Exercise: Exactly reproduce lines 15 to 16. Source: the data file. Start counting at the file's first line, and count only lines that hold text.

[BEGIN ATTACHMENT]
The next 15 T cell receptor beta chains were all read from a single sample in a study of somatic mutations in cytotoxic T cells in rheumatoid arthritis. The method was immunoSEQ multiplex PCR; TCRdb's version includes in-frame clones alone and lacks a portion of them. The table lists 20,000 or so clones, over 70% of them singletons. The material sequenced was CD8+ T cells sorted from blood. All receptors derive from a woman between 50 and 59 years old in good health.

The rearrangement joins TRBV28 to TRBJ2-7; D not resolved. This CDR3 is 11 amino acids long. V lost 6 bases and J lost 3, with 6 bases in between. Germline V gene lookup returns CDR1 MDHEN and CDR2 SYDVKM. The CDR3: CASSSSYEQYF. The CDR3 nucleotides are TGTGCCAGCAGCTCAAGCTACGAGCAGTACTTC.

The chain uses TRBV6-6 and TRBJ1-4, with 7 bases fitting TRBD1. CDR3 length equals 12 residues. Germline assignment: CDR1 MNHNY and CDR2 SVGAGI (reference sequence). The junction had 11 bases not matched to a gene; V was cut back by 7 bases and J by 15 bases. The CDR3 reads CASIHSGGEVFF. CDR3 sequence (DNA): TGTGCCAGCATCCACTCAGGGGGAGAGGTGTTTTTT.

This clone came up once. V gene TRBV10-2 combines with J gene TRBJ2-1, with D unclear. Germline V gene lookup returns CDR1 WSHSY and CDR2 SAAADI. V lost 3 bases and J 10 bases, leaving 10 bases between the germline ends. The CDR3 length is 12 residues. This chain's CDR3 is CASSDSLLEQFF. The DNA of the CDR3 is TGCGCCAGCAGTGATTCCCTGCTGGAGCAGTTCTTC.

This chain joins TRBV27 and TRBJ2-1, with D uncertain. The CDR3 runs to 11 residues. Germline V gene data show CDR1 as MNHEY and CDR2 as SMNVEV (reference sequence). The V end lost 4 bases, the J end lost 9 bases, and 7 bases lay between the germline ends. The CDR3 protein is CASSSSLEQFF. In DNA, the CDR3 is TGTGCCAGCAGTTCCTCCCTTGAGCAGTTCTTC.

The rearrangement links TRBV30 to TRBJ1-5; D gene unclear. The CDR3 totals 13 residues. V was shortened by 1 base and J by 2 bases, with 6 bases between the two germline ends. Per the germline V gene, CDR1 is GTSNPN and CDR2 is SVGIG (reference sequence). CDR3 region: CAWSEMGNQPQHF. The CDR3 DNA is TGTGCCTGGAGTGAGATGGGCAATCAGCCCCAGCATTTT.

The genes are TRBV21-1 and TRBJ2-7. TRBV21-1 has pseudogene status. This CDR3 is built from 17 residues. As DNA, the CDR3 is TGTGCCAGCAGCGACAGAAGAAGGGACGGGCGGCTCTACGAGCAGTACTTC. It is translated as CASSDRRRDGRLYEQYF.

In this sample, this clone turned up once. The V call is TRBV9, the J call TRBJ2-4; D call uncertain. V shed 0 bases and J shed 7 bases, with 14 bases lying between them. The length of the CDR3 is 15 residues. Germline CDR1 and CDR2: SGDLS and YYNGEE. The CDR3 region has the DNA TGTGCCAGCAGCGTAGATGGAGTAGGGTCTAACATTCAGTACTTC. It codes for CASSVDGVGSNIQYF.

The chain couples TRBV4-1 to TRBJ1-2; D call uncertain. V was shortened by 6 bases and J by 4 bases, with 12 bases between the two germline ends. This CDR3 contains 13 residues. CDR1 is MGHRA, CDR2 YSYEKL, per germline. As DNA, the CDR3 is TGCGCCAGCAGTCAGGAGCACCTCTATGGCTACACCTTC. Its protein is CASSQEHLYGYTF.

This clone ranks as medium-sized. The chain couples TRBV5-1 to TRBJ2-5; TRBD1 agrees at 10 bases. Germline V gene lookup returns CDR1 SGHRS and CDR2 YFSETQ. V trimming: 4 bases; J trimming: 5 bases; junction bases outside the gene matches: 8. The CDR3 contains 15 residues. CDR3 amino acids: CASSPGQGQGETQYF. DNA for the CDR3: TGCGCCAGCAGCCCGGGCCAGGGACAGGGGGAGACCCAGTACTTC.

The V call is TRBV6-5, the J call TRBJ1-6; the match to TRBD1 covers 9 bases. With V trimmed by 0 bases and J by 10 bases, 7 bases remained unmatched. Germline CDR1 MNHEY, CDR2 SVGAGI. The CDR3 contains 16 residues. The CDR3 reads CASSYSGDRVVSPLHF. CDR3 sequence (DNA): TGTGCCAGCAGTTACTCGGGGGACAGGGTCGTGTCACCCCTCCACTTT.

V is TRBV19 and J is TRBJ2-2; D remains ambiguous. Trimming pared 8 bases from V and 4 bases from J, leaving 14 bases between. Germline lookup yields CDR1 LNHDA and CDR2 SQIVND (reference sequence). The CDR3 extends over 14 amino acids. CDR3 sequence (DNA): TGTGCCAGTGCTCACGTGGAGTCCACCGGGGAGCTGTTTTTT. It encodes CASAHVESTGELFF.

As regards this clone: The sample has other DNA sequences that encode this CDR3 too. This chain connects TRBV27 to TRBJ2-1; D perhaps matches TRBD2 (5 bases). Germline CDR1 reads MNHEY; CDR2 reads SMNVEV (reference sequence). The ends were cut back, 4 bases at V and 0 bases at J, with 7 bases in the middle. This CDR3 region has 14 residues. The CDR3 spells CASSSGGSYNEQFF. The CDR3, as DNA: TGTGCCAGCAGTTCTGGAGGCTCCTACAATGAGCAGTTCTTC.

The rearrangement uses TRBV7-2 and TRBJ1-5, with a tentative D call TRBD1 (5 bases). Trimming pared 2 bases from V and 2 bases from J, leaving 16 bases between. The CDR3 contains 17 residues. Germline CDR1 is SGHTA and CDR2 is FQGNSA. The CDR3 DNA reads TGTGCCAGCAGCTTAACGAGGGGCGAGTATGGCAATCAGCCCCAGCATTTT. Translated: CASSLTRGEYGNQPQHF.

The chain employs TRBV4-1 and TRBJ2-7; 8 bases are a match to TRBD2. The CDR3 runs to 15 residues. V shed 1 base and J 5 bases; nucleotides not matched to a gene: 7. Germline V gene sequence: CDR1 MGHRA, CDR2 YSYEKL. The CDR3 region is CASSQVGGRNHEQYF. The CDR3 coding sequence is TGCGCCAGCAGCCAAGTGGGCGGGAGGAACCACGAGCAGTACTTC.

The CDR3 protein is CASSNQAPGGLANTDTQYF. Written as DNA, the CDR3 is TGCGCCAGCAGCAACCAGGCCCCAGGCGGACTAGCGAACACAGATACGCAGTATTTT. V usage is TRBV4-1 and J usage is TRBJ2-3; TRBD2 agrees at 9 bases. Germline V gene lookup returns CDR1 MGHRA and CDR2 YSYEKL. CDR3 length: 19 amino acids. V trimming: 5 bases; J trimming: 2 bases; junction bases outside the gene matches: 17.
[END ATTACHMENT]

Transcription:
The chain employs TRBV4-1 and TRBJ2-7; 8 bases are a match to TRBD2. The CDR3 runs to 15 residues. V shed 1 base and J 5 bases; nucleotides not matched to a gene: 7. Germline V gene sequence: CDR1 MGHRA, CDR2 YSYEKL. The CDR3 region is CASSQVGGRNHEQYF. The CDR3 coding sequence is TGCGCCAGCAGCCAAGTGGGCGGGAGGAACCACGAGCAGTACTTC.

The CDR3 protein is CASSNQAPGGLANTDTQYF. Written as DNA, the CDR3 is TGCGCCAGCAGCAACCAGGCCCCAGGCGGACTAGCGAACACAGATACGCAGTATTTT. V usage is TRBV4-1 and J usage is TRBJ2-3; TRBD2 agrees at 9 bases. Germline V gene lookup returns CDR1 MGHRA and CDR2 YSYEKL. CDR3 length: 19 amino acids. V trimming: 5 bases; J trimming: 2 bases; junction bases outside the gene matches: 17.